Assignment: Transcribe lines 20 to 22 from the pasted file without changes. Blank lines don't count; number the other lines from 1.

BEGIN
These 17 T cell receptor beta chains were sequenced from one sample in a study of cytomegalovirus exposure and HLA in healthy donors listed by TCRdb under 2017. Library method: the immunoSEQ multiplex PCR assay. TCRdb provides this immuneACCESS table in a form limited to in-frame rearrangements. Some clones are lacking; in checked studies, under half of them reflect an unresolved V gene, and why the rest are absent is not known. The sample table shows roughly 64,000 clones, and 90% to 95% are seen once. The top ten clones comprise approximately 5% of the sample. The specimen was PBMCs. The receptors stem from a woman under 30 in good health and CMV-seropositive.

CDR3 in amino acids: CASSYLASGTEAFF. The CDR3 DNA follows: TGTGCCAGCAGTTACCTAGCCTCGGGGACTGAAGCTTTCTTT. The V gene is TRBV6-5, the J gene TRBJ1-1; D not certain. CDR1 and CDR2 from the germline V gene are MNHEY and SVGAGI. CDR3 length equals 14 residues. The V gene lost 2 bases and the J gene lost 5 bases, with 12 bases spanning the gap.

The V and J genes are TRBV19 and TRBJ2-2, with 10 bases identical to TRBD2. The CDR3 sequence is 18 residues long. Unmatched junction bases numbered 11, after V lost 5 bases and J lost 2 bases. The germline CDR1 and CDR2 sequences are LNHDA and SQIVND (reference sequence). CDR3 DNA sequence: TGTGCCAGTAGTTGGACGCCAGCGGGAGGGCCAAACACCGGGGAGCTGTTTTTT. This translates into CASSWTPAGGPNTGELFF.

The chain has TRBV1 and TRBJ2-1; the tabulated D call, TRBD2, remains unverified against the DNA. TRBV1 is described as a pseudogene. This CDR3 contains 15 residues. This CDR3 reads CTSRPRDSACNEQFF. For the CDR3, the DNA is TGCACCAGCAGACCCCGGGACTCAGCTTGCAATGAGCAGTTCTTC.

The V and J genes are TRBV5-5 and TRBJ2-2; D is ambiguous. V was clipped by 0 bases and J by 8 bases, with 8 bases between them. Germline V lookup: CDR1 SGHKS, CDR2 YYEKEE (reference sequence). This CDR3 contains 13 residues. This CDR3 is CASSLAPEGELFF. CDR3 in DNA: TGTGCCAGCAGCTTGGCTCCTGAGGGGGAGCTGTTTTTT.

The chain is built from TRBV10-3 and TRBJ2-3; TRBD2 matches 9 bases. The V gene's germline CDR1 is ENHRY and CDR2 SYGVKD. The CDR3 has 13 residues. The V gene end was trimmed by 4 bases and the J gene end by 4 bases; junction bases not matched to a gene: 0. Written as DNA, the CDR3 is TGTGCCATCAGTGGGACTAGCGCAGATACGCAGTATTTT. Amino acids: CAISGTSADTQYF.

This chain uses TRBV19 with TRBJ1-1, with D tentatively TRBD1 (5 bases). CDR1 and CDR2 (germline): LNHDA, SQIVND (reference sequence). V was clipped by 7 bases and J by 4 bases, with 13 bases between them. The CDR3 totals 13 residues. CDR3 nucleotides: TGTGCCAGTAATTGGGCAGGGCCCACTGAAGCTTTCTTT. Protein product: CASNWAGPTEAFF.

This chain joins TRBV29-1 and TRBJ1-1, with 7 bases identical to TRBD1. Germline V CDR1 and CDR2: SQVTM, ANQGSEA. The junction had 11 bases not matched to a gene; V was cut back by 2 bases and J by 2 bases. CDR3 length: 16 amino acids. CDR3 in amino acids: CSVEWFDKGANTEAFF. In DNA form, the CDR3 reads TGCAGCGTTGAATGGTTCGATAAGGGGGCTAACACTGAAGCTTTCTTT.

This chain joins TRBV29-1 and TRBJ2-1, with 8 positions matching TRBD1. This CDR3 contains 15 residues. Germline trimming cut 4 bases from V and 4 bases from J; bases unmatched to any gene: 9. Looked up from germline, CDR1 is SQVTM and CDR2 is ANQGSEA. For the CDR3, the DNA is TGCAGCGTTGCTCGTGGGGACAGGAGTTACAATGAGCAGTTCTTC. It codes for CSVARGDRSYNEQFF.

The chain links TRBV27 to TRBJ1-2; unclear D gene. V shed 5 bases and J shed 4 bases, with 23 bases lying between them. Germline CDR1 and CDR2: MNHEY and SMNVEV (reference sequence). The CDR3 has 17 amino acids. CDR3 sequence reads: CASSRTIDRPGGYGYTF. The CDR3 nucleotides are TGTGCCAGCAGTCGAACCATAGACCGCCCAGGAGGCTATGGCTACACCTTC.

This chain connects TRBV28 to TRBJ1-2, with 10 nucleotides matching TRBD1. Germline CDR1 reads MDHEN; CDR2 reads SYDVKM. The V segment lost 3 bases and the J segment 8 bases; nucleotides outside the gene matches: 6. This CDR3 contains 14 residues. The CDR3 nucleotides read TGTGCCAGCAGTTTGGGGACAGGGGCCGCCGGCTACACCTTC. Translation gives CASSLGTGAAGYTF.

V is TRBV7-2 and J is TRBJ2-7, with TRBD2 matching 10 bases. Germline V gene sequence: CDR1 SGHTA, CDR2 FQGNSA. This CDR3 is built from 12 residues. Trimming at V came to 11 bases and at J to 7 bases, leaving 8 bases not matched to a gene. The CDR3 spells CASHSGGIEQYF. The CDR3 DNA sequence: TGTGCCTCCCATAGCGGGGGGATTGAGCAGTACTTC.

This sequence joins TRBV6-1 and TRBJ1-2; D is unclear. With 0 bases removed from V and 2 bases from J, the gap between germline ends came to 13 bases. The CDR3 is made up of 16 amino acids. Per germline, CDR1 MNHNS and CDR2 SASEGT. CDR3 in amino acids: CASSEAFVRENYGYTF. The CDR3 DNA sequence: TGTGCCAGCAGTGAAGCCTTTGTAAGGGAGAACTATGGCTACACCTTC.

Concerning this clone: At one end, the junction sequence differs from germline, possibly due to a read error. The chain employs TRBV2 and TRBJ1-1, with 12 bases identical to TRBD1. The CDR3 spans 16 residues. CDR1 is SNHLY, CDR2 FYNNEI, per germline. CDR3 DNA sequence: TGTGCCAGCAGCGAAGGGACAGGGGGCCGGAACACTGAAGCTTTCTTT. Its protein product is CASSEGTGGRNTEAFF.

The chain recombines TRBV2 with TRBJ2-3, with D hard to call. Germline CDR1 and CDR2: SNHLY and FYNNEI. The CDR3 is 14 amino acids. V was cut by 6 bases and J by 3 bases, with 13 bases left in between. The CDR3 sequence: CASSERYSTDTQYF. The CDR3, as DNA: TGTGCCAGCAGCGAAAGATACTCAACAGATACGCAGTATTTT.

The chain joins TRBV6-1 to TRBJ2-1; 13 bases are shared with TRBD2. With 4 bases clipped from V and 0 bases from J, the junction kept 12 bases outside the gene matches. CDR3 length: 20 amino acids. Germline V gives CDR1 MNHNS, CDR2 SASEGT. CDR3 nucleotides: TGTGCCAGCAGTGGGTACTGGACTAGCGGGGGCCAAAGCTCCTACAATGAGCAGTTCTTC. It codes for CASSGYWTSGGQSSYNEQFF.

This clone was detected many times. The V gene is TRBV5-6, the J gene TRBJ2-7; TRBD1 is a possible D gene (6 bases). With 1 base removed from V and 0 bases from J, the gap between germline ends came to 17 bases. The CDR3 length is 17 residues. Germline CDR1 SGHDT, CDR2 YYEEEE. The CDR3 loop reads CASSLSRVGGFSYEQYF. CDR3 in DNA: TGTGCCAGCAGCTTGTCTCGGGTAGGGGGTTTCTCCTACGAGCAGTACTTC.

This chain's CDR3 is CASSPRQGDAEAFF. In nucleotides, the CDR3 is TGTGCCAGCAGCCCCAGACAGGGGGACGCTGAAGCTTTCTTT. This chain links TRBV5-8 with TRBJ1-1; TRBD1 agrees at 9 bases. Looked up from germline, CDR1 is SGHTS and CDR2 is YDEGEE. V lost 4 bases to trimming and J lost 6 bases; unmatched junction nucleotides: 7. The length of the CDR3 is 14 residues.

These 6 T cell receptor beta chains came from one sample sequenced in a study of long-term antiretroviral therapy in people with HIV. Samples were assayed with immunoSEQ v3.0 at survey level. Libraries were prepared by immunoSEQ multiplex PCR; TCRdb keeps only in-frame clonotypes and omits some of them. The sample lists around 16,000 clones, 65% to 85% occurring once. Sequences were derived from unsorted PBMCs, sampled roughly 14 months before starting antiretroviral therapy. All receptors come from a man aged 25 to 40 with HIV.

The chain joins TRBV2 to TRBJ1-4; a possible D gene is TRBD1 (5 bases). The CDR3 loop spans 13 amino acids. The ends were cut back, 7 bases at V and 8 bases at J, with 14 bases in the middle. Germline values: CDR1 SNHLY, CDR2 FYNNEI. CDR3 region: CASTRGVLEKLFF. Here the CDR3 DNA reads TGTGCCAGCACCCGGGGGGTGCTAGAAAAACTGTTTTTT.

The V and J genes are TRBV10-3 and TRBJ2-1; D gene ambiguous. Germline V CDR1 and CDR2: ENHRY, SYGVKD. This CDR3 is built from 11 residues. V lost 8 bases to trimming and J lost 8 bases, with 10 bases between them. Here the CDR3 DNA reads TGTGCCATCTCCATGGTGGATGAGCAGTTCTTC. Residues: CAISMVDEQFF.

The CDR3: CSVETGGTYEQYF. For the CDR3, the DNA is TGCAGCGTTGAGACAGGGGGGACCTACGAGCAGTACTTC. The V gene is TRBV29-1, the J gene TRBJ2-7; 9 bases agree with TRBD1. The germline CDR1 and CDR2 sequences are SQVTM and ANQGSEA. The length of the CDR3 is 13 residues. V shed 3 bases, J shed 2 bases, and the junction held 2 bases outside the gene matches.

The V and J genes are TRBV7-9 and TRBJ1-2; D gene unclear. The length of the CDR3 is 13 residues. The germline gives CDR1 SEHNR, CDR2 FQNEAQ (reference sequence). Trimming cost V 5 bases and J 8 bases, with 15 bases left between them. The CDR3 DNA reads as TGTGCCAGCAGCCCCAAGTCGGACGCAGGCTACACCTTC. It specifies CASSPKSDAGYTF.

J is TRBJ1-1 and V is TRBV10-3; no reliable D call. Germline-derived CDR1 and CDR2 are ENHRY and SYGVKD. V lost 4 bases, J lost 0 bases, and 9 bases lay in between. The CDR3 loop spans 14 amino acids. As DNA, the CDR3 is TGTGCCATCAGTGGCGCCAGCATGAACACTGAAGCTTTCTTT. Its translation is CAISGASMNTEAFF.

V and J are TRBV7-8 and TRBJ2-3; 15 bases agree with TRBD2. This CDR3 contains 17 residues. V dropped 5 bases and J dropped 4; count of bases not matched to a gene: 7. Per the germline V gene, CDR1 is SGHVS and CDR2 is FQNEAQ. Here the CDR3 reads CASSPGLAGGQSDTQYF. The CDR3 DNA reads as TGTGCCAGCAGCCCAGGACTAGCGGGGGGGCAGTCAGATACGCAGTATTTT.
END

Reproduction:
The chain joins TRBV2 to TRBJ1-4; a possible D gene is TRBD1 (5 bases). The CDR3 loop spans 13 amino acids. The ends were cut back, 7 bases at V and 8 bases at J, with 14 bases in the middle. Germline values: CDR1 SNHLY, CDR2 FYNNEI. CDR3 region: CASTRGVLEKLFF. Here the CDR3 DNA reads TGTGCCAGCACCCGGGGGGTGCTAGAAAAACTGTTTTTT.

The V and J genes are TRBV10-3 and TRBJ2-1; D gene ambiguous. Germline V CDR1 and CDR2: ENHRY, SYGVKD. This CDR3 is built from 11 residues. V lost 8 bases to trimming and J lost 8 bases, with 10 bases between them. Here the CDR3 DNA reads TGTGCCATCTCCATGGTGGATGAGCAGTTCTTC. Residues: CAISMVDEQFF.

The CDR3: CSVETGGTYEQYF. For the CDR3, the DNA is TGCAGCGTTGAGACAGGGGGGACCTACGAGCAGTACTTC. The V gene is TRBV29-1, the J gene TRBJ2-7; 9 bases agree with TRBD1. The germline CDR1 and CDR2 sequences are SQVTM and ANQGSEA. The length of the CDR3 is 13 residues. V shed 3 bases, J shed 2 bases, and the junction held 2 bases outside the gene matches.